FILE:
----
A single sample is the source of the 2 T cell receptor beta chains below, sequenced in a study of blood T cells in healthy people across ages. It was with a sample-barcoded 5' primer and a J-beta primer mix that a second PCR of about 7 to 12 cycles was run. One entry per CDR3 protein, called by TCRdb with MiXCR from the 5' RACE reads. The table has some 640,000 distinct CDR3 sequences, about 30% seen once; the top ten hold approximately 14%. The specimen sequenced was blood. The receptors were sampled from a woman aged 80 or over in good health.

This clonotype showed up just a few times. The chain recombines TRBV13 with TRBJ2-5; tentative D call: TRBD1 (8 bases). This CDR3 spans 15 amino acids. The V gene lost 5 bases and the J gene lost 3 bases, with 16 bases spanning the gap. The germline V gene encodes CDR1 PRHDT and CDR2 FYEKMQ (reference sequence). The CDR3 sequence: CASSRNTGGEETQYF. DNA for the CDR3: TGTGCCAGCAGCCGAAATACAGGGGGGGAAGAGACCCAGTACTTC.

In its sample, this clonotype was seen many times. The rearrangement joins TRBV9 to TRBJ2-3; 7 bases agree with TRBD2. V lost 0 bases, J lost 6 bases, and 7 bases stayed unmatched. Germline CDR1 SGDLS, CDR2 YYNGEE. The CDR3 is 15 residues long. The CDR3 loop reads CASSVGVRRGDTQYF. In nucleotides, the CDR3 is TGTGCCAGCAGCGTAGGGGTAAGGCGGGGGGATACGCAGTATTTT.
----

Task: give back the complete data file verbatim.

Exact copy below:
A single sample is the source of the 2 T cell receptor beta chains below, sequenced in a study of blood T cells in healthy people across ages. It was with a sample-barcoded 5' primer and a J-beta primer mix that a second PCR of about 7 to 12 cycles was run. One entry per CDR3 protein, called by TCRdb with MiXCR from the 5' RACE reads. The table has some 640,000 distinct CDR3 sequences, about 30% seen once; the top ten hold approximately 14%. The specimen sequenced was blood. The receptors were sampled from a woman aged 80 or over in good health.

This clonotype showed up just a few times. The chain recombines TRBV13 with TRBJ2-5; tentative D call: TRBD1 (8 bases). This CDR3 spans 15 amino acids. The V gene lost 5 bases and the J gene lost 3 bases, with 16 bases spanning the gap. The germline V gene encodes CDR1 PRHDT and CDR2 FYEKMQ (reference sequence). The CDR3 sequence: CASSRNTGGEETQYF. DNA for the CDR3: TGTGCCAGCAGCCGAAATACAGGGGGGGAAGAGACCCAGTACTTC.

In its sample, this clonotype was seen many times. The rearrangement joins TRBV9 to TRBJ2-3; 7 bases agree with TRBD2. V lost 0 bases, J lost 6 bases, and 7 bases stayed unmatched. Germline CDR1 SGDLS, CDR2 YYNGEE. The CDR3 is 15 residues long. The CDR3 loop reads CASSVGVRRGDTQYF. In nucleotides, the CDR3 is TGTGCCAGCAGCGTAGGGGTAAGGCGGGGGGATACGCAGTATTTT.